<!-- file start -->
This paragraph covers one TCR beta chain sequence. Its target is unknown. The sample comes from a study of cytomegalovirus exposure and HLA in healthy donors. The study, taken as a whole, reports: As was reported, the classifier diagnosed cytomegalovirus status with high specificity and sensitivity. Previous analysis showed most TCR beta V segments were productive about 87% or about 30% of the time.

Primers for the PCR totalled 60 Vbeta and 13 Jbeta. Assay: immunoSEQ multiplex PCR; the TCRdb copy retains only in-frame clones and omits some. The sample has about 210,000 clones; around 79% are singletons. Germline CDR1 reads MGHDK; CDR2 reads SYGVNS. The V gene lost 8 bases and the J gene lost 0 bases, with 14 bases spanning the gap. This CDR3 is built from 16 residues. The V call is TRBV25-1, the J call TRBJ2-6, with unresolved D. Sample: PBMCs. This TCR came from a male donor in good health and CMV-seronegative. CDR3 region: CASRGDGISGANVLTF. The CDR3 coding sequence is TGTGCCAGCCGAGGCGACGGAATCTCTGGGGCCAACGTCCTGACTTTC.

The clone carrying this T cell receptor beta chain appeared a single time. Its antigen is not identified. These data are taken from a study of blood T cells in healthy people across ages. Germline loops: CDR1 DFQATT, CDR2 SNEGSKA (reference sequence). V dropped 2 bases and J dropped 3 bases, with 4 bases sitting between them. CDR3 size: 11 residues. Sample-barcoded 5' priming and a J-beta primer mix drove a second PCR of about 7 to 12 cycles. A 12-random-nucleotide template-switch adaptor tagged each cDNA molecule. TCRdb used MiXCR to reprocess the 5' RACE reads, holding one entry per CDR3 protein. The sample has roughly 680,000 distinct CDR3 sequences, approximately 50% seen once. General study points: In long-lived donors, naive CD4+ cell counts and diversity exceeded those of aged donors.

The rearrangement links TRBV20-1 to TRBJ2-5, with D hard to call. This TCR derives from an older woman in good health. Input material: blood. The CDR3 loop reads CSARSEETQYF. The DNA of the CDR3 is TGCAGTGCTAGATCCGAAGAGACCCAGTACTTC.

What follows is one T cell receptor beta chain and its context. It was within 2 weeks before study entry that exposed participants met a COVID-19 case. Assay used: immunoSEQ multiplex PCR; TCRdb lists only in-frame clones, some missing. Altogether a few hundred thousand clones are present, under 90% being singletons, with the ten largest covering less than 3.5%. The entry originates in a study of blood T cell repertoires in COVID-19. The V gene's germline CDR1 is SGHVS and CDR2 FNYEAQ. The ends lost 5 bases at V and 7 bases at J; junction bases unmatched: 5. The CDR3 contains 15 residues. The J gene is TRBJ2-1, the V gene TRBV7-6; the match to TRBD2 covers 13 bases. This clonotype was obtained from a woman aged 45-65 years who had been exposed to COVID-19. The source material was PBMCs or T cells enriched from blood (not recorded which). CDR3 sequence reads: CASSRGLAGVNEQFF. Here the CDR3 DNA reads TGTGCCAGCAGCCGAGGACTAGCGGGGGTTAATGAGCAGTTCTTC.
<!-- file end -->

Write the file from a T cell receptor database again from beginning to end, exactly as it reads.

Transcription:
This paragraph covers one TCR beta chain sequence. Its target is unknown. The sample comes from a study of cytomegalovirus exposure and HLA in healthy donors. The study, taken as a whole, reports: As was reported, the classifier diagnosed cytomegalovirus status with high specificity and sensitivity. Previous analysis showed most TCR beta V segments were productive about 87% or about 30% of the time.

Primers for the PCR totalled 60 Vbeta and 13 Jbeta. Assay: immunoSEQ multiplex PCR; the TCRdb copy retains only in-frame clones and omits some. The sample has about 210,000 clones; around 79% are singletons. Germline CDR1 reads MGHDK; CDR2 reads SYGVNS. The V gene lost 8 bases and the J gene lost 0 bases, with 14 bases spanning the gap. This CDR3 is built from 16 residues. The V call is TRBV25-1, the J call TRBJ2-6, with unresolved D. Sample: PBMCs. This TCR came from a male donor in good health and CMV-seronegative. CDR3 region: CASRGDGISGANVLTF. The CDR3 coding sequence is TGTGCCAGCCGAGGCGACGGAATCTCTGGGGCCAACGTCCTGACTTTC.

The clone carrying this T cell receptor beta chain appeared a single time. Its antigen is not identified. These data are taken from a study of blood T cells in healthy people across ages. Germline loops: CDR1 DFQATT, CDR2 SNEGSKA (reference sequence). V dropped 2 bases and J dropped 3 bases, with 4 bases sitting between them. CDR3 size: 11 residues. Sample-barcoded 5' priming and a J-beta primer mix drove a second PCR of about 7 to 12 cycles. A 12-random-nucleotide template-switch adaptor tagged each cDNA molecule. TCRdb used MiXCR to reprocess the 5' RACE reads, holding one entry per CDR3 protein. The sample has roughly 680,000 distinct CDR3 sequences, approximately 50% seen once. General study points: In long-lived donors, naive CD4+ cell counts and diversity exceeded those of aged donors.

The rearrangement links TRBV20-1 to TRBJ2-5, with D hard to call. This TCR derives from an older woman in good health. Input material: blood. The CDR3 loop reads CSARSEETQYF. The DNA of the CDR3 is TGCAGTGCTAGATCCGAAGAGACCCAGTACTTC.

What follows is one T cell receptor beta chain and its context. It was within 2 weeks before study entry that exposed participants met a COVID-19 case. Assay used: immunoSEQ multiplex PCR; TCRdb lists only in-frame clones, some missing. Altogether a few hundred thousand clones are present, under 90% being singletons, with the ten largest covering less than 3.5%. The entry originates in a study of blood T cell repertoires in COVID-19. The V gene's germline CDR1 is SGHVS and CDR2 FNYEAQ. The ends lost 5 bases at V and 7 bases at J; junction bases unmatched: 5. The CDR3 contains 15 residues. The J gene is TRBJ2-1, the V gene TRBV7-6; the match to TRBD2 covers 13 bases. This clonotype was obtained from a woman aged 45-65 years who had been exposed to COVID-19. The source material was PBMCs or T cells enriched from blood (not recorded which). CDR3 sequence reads: CASSRGLAGVNEQFF. Here the CDR3 DNA reads TGTGCCAGCAGCCGAGGACTAGCGGGGGTTAATGAGCAGTTCTTC.